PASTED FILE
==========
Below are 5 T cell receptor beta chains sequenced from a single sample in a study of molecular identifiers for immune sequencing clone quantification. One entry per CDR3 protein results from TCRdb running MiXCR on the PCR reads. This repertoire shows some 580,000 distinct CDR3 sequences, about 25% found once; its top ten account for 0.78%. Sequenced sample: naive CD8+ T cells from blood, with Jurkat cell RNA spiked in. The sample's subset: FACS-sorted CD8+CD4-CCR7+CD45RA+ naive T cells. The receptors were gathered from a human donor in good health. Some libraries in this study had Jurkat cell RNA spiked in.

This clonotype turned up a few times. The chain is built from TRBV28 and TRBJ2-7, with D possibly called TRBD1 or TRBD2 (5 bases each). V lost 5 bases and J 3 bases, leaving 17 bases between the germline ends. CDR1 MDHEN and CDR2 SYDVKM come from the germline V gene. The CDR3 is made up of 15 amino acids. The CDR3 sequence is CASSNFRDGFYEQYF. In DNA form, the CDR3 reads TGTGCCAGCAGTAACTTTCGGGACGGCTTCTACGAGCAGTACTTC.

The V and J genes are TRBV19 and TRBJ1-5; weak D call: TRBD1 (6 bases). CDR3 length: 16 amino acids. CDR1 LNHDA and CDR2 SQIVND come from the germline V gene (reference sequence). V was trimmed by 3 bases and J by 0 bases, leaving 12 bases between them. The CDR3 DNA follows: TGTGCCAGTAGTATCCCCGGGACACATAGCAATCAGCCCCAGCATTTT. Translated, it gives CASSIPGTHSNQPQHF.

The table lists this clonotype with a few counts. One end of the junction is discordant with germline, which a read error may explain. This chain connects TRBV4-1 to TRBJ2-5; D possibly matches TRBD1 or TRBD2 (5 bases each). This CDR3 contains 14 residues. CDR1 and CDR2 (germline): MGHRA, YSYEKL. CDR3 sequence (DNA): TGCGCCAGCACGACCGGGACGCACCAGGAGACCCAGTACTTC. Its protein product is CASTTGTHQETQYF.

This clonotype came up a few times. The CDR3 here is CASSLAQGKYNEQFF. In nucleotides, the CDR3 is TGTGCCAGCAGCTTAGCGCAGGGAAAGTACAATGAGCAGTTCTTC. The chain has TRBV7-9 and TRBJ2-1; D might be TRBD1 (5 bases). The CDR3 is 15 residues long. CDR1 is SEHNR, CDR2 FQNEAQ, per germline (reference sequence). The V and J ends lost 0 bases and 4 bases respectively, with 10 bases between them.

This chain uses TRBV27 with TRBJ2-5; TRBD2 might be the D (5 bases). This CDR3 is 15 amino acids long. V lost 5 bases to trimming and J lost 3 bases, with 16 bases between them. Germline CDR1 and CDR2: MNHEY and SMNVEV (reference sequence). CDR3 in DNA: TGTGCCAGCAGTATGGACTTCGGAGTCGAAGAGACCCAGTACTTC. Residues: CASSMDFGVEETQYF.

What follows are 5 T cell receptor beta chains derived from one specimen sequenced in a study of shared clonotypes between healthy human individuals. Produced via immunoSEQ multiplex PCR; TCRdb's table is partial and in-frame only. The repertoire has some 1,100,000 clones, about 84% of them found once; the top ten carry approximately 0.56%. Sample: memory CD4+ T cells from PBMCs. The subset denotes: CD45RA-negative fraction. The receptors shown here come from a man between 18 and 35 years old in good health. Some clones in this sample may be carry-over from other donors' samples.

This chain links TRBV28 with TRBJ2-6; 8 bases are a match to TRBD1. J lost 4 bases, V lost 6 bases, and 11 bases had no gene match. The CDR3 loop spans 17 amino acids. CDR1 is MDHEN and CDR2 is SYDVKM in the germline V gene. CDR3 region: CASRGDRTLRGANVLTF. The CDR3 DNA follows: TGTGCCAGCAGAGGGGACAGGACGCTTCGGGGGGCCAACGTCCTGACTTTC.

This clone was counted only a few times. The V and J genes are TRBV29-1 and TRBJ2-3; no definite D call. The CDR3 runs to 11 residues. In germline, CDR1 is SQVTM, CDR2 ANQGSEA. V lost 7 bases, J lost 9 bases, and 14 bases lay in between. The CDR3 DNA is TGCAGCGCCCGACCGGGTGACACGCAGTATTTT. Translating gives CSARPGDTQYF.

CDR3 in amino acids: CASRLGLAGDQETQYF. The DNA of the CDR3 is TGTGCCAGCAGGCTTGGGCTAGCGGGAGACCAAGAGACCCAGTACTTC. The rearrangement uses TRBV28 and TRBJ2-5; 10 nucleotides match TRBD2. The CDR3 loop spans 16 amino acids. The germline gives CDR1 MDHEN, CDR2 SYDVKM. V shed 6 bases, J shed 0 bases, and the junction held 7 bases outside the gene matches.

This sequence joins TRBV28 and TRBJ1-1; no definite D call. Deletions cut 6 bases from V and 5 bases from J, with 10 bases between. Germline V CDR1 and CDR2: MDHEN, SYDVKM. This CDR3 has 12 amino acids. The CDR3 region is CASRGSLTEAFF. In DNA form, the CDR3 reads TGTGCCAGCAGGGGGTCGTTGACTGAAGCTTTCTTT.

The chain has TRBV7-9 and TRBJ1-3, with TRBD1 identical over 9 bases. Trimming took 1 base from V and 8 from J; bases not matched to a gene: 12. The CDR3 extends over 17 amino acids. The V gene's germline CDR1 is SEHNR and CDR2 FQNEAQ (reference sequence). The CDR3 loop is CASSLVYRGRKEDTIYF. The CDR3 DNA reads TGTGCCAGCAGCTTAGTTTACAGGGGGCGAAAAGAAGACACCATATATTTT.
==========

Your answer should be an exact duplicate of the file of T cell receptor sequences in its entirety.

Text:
Below are 5 T cell receptor beta chains sequenced from a single sample in a study of molecular identifiers for immune sequencing clone quantification. One entry per CDR3 protein results from TCRdb running MiXCR on the PCR reads. This repertoire shows some 580,000 distinct CDR3 sequences, about 25% found once; its top ten account for 0.78%. Sequenced sample: naive CD8+ T cells from blood, with Jurkat cell RNA spiked in. The sample's subset: FACS-sorted CD8+CD4-CCR7+CD45RA+ naive T cells. The receptors were gathered from a human donor in good health. Some libraries in this study had Jurkat cell RNA spiked in.

This clonotype turned up a few times. The chain is built from TRBV28 and TRBJ2-7, with D possibly called TRBD1 or TRBD2 (5 bases each). V lost 5 bases and J 3 bases, leaving 17 bases between the germline ends. CDR1 MDHEN and CDR2 SYDVKM come from the germline V gene. The CDR3 is made up of 15 amino acids. The CDR3 sequence is CASSNFRDGFYEQYF. In DNA form, the CDR3 reads TGTGCCAGCAGTAACTTTCGGGACGGCTTCTACGAGCAGTACTTC.

The V and J genes are TRBV19 and TRBJ1-5; weak D call: TRBD1 (6 bases). CDR3 length: 16 amino acids. CDR1 LNHDA and CDR2 SQIVND come from the germline V gene (reference sequence). V was trimmed by 3 bases and J by 0 bases, leaving 12 bases between them. The CDR3 DNA follows: TGTGCCAGTAGTATCCCCGGGACACATAGCAATCAGCCCCAGCATTTT. Translated, it gives CASSIPGTHSNQPQHF.

The table lists this clonotype with a few counts. One end of the junction is discordant with germline, which a read error may explain. This chain connects TRBV4-1 to TRBJ2-5; D possibly matches TRBD1 or TRBD2 (5 bases each). This CDR3 contains 14 residues. CDR1 and CDR2 (germline): MGHRA, YSYEKL. CDR3 sequence (DNA): TGCGCCAGCACGACCGGGACGCACCAGGAGACCCAGTACTTC. Its protein product is CASTTGTHQETQYF.

This clonotype came up a few times. The CDR3 here is CASSLAQGKYNEQFF. In nucleotides, the CDR3 is TGTGCCAGCAGCTTAGCGCAGGGAAAGTACAATGAGCAGTTCTTC. The chain has TRBV7-9 and TRBJ2-1; D might be TRBD1 (5 bases). The CDR3 is 15 residues long. CDR1 is SEHNR, CDR2 FQNEAQ, per germline (reference sequence). The V and J ends lost 0 bases and 4 bases respectively, with 10 bases between them.

This chain uses TRBV27 with TRBJ2-5; TRBD2 might be the D (5 bases). This CDR3 is 15 amino acids long. V lost 5 bases to trimming and J lost 3 bases, with 16 bases between them. Germline CDR1 and CDR2: MNHEY and SMNVEV (reference sequence). CDR3 in DNA: TGTGCCAGCAGTATGGACTTCGGAGTCGAAGAGACCCAGTACTTC. Residues: CASSMDFGVEETQYF.

What follows are 5 T cell receptor beta chains derived from one specimen sequenced in a study of shared clonotypes between healthy human individuals. Produced via immunoSEQ multiplex PCR; TCRdb's table is partial and in-frame only. The repertoire has some 1,100,000 clones, about 84% of them found once; the top ten carry approximately 0.56%. Sample: memory CD4+ T cells from PBMCs. The subset denotes: CD45RA-negative fraction. The receptors shown here come from a man between 18 and 35 years old in good health. Some clones in this sample may be carry-over from other donors' samples.

This chain links TRBV28 with TRBJ2-6; 8 bases are a match to TRBD1. J lost 4 bases, V lost 6 bases, and 11 bases had no gene match. The CDR3 loop spans 17 amino acids. CDR1 is MDHEN and CDR2 is SYDVKM in the germline V gene. CDR3 region: CASRGDRTLRGANVLTF. The CDR3 DNA follows: TGTGCCAGCAGAGGGGACAGGACGCTTCGGGGGGCCAACGTCCTGACTTTC.

This clone was counted only a few times. The V and J genes are TRBV29-1 and TRBJ2-3; no definite D call. The CDR3 runs to 11 residues. In germline, CDR1 is SQVTM, CDR2 ANQGSEA. V lost 7 bases, J lost 9 bases, and 14 bases lay in between. The CDR3 DNA is TGCAGCGCCCGACCGGGTGACACGCAGTATTTT. Translating gives CSARPGDTQYF.

CDR3 in amino acids: CASRLGLAGDQETQYF. The DNA of the CDR3 is TGTGCCAGCAGGCTTGGGCTAGCGGGAGACCAAGAGACCCAGTACTTC. The rearrangement uses TRBV28 and TRBJ2-5; 10 nucleotides match TRBD2. The CDR3 loop spans 16 amino acids. The germline gives CDR1 MDHEN, CDR2 SYDVKM. V shed 6 bases, J shed 0 bases, and the junction held 7 bases outside the gene matches.

This sequence joins TRBV28 and TRBJ1-1; no definite D call. Deletions cut 6 bases from V and 5 bases from J, with 10 bases between. Germline V CDR1 and CDR2: MDHEN, SYDVKM. This CDR3 has 12 amino acids. The CDR3 region is CASRGSLTEAFF. In DNA form, the CDR3 reads TGTGCCAGCAGGGGGTCGTTGACTGAAGCTTTCTTT.

The chain has TRBV7-9 and TRBJ1-3, with TRBD1 identical over 9 bases. Trimming took 1 base from V and 8 from J; bases not matched to a gene: 12. The CDR3 extends over 17 amino acids. The V gene's germline CDR1 is SEHNR and CDR2 FQNEAQ (reference sequence). The CDR3 loop is CASSLVYRGRKEDTIYF. The CDR3 DNA reads TGTGCCAGCAGCTTAGTTTACAGGGGGCGAAAAGAAGACACCATATATTTT.